Lincoln Hospital patient paralyzed after ER blunder leaves him waiting two hours for treatment

What Duties Do ER Personnel Have to Patients?

A recent NY Daily News article describes the nightmare that Anthony Medlin lived through one night in the Bronx.  That evening Anthony was attacked by a mugger, and darted out into the street to escape him and was then hit by a car.  When the ambulance arrived the paramedics found Anthony lying on his back in the street, and rushed him to Lincoln Hospital.  Anthony had significant but treatable injuries.  However, instead of treating him as the emergency case that he was, Anthony was categorized as low priority and allowed to wait for over two hours in the hospital emergency room before being examined by a doctor.  By the time they discovered his critical back injuries and rushed him to surgery it was too late, and he was paralyzed from the waist down.

What Can Someone Like Anthony Do?

Frightening stories like Anthony’s should give all of us pause, and should also have us asking what legal duties emergency medical staff owe to their patients.  It’s important to ask that question because the courts can be an important tool for setting the situation right, but it’s not enough simply to tell a judge that something is unfair.  Before the court can do anything to fix the situation, the patient must prove that the medical staff committed medical malpractice.  And to do that, he or she will need to prove that the medical staff owed him or her a duty, failed to perform that duty, and as a result the patient suffered harm.  Which leaves the critical question: what duties do emergency medical providers owe to their patients?

Duties of Emergency Medical Providers

The law has always required doctors and other medical providers to provide competent care and to exercise a reasonable degree of caution when treating patients.  Additionally, however, the Emergency Medical Treatment and Labor Act (EMTALA) places specific duties upon emergency medical providers.  EMTALA requires that emergency rooms and other emergency medical providers screen any patient for medical emergencies upon request, and then treat any emergencies they find until the patient is stabilized.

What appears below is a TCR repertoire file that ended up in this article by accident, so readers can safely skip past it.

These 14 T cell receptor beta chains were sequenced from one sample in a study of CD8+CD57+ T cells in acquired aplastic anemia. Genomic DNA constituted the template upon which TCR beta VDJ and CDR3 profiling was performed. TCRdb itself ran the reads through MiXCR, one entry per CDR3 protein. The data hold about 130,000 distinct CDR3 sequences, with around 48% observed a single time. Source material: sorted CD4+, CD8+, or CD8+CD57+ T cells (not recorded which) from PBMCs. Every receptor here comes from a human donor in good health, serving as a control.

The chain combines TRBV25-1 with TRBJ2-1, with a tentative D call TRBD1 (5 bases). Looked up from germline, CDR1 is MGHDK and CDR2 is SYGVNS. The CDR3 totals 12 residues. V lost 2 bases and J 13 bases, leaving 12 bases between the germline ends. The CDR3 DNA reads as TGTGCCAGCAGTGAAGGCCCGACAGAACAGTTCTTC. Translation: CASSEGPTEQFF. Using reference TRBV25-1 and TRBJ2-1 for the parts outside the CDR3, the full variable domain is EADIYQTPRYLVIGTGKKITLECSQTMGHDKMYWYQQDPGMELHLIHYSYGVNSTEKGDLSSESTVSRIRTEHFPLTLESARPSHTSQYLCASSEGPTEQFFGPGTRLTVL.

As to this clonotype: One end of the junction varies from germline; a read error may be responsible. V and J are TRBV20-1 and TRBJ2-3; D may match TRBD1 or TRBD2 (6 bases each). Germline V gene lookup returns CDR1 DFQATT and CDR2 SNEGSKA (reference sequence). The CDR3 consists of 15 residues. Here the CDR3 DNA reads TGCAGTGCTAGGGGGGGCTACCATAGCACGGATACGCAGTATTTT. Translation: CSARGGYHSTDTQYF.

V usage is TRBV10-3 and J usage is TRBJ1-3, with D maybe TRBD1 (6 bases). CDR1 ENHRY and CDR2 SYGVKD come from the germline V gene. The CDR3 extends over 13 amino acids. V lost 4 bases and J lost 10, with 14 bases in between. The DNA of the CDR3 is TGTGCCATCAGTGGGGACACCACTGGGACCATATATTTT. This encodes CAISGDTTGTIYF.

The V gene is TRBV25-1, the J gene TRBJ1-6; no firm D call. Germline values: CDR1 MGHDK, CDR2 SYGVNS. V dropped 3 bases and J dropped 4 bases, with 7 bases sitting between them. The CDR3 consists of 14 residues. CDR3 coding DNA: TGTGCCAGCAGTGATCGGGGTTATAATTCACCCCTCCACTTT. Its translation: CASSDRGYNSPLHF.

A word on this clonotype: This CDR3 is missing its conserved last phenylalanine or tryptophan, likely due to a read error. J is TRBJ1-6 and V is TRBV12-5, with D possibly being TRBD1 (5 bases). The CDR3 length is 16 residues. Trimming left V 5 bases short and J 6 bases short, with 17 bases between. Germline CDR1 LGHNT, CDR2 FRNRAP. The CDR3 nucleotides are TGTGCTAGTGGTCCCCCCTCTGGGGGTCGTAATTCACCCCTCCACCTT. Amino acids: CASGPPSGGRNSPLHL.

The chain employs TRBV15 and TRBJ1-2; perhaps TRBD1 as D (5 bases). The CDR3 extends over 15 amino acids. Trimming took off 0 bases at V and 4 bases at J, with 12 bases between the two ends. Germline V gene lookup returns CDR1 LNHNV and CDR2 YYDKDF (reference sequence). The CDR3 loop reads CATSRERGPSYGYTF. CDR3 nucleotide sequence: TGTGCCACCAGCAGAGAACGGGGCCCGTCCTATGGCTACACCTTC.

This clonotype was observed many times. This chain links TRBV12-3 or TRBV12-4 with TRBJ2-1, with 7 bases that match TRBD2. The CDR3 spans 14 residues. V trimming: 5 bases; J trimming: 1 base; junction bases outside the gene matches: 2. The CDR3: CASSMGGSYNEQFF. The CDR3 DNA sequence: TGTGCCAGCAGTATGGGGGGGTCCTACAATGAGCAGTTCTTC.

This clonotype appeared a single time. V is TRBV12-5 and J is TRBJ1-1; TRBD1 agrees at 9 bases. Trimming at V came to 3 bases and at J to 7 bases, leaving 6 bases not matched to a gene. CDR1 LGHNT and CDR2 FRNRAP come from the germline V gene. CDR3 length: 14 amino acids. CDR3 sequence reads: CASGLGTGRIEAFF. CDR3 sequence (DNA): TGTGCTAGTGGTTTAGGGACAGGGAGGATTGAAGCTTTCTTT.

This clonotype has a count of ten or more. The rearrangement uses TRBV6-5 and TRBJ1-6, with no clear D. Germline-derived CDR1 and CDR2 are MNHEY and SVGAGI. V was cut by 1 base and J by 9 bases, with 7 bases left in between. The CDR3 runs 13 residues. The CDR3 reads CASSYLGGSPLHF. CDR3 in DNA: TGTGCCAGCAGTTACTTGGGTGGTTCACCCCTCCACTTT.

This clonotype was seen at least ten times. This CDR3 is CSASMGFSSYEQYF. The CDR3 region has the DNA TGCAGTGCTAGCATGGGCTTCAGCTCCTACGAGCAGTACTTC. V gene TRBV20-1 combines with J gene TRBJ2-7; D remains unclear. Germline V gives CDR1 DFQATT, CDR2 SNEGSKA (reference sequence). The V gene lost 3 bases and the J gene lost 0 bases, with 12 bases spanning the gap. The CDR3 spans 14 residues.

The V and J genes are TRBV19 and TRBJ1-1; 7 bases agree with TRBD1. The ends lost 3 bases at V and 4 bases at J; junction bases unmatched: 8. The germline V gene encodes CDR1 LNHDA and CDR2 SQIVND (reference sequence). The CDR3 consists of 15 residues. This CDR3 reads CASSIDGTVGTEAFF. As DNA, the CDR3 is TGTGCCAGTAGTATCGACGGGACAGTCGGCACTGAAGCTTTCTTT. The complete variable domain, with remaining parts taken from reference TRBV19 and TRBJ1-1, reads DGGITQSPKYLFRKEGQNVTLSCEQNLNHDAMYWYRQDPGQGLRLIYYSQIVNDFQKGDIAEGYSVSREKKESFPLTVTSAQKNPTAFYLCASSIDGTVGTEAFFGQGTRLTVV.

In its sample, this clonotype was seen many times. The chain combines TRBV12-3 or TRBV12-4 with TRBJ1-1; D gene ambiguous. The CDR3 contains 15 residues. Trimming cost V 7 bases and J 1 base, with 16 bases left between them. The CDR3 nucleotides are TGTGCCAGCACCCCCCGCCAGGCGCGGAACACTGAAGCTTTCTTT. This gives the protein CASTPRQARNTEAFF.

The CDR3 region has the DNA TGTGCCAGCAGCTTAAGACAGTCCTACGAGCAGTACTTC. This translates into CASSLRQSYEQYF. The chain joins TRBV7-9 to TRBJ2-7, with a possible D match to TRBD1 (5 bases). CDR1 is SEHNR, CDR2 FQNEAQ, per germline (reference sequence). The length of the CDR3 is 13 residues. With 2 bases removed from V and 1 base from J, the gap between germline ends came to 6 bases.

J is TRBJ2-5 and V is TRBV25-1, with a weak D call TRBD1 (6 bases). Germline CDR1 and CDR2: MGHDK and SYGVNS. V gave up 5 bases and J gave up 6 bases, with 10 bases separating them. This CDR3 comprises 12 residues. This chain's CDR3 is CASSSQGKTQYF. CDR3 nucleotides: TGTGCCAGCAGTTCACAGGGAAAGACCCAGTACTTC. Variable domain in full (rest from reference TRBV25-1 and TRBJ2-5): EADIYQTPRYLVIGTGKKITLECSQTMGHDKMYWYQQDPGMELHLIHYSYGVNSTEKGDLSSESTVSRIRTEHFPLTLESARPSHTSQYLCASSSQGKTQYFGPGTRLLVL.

In cases like Anthony’s, there is a very good argument that the emergency staff breached both their duties to screen and stabilize emergency patients as well as to exercise a reasonable degree of care.  In Anthony’s case, the paramedics provided information to the emergency department that he had been found in the street and was suspected to have been hit by a car.  However, the hospital had recently installed an electronic notetaking system, and the emergency nurses never saw those notes.  Instead, they treated Anthony as though his only injuries were superficial scratches on his face.  As a result of failing to read the paramedic’s notes, failing to properly screen Anthony, and failing to detect his injuries and stabilize them, Anthony ended up paralyzed.  Under these circumstances, a court could easily find the emergency staff had breached its duties, opening the door to a medical malpractice verdict.

Hopefully nothing like Anthony’s nightmare will ever happen to you, but if it does you will definitely need the services of an expert attorney.  Our firm specializes in representing victims of medical malpractice, and our attorneys have vast experience trying cases involving New York hospitals like Lincoln.  If you’ve had a bad experience in the emergency room and want to speak with an attorney, please call us to set up a free consult today.

About the Author
Of all the different areas in medical malpractice, it is podiatry malpractice that has had a particular interest to me. With 42 years practicing law and representing hundreds of victims of malpractice, I have created a law practice in which my clients are comfortable knowing that their case is being handled with my personal attention, in the most professional manner, and without unreasonable delays.